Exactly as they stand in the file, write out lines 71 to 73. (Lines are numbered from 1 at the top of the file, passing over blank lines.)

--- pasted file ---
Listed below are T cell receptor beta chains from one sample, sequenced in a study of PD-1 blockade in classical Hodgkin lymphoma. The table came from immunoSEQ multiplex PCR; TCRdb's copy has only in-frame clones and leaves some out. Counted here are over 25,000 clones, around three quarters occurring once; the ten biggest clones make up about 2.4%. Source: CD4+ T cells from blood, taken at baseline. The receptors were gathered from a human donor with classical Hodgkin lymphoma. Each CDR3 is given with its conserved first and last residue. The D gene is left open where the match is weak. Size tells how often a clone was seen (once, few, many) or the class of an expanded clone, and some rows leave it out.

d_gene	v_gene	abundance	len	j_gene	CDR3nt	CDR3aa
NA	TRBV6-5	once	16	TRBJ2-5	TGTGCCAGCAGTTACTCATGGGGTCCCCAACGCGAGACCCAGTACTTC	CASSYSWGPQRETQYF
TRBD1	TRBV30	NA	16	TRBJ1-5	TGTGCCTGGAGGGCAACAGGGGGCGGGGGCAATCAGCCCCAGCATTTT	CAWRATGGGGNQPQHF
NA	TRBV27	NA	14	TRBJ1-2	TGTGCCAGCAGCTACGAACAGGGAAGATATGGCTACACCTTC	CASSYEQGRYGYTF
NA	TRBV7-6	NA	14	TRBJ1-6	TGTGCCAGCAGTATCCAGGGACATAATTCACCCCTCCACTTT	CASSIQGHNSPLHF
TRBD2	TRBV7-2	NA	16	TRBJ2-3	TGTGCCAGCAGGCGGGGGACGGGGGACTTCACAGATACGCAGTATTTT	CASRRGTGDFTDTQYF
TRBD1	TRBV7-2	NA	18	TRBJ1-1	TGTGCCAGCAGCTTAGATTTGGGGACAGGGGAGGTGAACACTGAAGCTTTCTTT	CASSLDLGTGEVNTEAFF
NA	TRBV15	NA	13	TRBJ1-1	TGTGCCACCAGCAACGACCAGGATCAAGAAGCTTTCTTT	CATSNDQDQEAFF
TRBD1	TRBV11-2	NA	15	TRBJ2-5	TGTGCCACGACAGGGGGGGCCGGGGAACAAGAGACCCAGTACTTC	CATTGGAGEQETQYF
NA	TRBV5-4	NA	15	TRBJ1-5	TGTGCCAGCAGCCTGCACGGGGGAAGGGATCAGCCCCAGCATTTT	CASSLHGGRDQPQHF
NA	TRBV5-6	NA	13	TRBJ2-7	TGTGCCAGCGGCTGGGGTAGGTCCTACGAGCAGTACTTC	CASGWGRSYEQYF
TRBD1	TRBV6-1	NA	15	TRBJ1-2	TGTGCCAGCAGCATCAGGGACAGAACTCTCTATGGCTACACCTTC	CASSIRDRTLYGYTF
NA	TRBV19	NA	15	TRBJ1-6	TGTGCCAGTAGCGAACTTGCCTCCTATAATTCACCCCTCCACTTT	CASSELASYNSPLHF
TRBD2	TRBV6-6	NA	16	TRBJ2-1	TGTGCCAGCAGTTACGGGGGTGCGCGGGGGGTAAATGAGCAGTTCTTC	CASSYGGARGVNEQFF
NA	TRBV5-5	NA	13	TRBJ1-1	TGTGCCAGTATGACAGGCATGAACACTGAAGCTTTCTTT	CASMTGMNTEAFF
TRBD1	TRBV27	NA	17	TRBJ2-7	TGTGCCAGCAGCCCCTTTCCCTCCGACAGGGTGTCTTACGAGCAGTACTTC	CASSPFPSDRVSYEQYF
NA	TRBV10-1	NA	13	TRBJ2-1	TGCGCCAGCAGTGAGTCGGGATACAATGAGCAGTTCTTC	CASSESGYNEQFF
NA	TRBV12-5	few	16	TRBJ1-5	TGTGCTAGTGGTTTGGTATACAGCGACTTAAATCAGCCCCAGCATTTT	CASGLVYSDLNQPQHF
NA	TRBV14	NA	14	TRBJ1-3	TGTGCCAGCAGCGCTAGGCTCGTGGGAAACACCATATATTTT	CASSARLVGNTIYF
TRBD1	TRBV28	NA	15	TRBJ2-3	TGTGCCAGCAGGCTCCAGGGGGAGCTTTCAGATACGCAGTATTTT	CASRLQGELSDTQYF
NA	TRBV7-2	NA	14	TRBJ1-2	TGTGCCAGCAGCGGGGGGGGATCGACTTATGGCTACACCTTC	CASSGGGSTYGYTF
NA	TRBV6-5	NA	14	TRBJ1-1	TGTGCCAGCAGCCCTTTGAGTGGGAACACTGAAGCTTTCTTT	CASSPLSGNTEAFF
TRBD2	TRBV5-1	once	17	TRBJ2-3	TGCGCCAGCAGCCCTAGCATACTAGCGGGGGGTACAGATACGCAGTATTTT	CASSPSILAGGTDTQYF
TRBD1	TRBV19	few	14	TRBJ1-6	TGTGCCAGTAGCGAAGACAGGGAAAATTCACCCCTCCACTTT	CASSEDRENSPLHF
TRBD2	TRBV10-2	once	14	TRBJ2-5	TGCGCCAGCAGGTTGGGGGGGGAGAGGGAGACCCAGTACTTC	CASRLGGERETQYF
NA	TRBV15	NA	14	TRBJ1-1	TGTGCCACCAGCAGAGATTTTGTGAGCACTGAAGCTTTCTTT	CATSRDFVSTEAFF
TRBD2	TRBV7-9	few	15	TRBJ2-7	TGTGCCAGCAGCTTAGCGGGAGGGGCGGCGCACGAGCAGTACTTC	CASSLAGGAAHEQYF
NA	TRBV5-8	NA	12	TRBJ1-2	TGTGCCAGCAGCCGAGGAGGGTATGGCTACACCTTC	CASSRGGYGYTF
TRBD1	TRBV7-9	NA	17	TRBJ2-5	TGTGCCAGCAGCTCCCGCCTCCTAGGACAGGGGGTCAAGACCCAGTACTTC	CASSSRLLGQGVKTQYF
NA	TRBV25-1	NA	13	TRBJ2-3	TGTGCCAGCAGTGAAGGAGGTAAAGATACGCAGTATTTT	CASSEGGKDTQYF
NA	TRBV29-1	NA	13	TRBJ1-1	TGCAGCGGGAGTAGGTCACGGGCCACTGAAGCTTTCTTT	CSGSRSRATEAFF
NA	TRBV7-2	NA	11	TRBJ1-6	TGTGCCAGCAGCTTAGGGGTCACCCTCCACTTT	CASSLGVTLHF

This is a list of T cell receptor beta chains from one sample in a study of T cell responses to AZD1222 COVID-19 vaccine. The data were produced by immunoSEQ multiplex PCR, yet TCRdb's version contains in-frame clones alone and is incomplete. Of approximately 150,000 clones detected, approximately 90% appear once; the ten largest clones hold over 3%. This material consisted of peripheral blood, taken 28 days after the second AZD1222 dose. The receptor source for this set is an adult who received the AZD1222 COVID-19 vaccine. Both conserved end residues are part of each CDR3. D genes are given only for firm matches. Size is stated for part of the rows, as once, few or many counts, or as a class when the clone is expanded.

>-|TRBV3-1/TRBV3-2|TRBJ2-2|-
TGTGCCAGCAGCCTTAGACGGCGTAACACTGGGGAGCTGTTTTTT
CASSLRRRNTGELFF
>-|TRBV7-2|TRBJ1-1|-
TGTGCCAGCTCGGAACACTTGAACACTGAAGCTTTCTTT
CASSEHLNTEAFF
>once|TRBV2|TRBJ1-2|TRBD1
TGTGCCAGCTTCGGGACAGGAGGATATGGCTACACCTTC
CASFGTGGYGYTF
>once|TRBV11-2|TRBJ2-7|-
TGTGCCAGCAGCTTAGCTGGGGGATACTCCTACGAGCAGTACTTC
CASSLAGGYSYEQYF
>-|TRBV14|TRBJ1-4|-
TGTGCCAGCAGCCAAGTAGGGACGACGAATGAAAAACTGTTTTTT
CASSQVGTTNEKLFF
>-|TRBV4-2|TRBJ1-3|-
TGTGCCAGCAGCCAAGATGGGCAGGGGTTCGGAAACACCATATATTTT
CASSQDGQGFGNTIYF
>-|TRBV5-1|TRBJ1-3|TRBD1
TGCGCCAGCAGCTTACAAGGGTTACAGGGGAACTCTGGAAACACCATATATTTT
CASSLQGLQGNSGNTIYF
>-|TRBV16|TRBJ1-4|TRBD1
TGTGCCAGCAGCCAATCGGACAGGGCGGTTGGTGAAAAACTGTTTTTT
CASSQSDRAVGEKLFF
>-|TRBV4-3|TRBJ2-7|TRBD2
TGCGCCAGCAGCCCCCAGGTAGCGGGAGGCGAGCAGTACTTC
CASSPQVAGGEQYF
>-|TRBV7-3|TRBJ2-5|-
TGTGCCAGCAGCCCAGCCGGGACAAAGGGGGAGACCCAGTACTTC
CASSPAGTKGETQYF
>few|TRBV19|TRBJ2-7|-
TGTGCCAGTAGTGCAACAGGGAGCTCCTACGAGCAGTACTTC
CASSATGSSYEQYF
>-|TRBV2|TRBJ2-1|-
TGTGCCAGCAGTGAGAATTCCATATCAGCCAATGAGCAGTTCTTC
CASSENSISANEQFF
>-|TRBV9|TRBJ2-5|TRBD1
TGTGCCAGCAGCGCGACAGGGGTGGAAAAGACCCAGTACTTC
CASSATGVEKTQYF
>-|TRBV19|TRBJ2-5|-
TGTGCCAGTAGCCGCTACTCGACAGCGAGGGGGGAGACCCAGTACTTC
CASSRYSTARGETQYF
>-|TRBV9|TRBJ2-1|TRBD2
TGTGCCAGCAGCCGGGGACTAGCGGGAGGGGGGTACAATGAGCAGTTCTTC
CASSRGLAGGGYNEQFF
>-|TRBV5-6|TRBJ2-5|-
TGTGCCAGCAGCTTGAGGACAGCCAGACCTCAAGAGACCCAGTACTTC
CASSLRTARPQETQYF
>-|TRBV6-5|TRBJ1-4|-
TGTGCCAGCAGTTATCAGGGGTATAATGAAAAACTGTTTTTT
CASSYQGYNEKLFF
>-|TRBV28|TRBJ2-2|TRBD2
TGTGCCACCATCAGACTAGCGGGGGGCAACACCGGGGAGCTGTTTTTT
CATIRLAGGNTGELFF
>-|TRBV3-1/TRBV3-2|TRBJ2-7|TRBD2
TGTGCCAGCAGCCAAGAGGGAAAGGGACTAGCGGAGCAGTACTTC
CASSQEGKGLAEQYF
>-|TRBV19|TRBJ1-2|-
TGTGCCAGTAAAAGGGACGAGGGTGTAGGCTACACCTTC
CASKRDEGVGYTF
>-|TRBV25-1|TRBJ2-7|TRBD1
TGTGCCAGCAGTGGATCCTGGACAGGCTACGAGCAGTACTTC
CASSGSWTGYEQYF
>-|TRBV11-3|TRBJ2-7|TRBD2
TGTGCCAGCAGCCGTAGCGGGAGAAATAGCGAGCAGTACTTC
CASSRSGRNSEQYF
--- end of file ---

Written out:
>-|TRBV9|TRBJ2-5|TRBD1
TGTGCCAGCAGCGCGACAGGGGTGGAAAAGACCCAGTACTTC
CASSATGVEKTQYF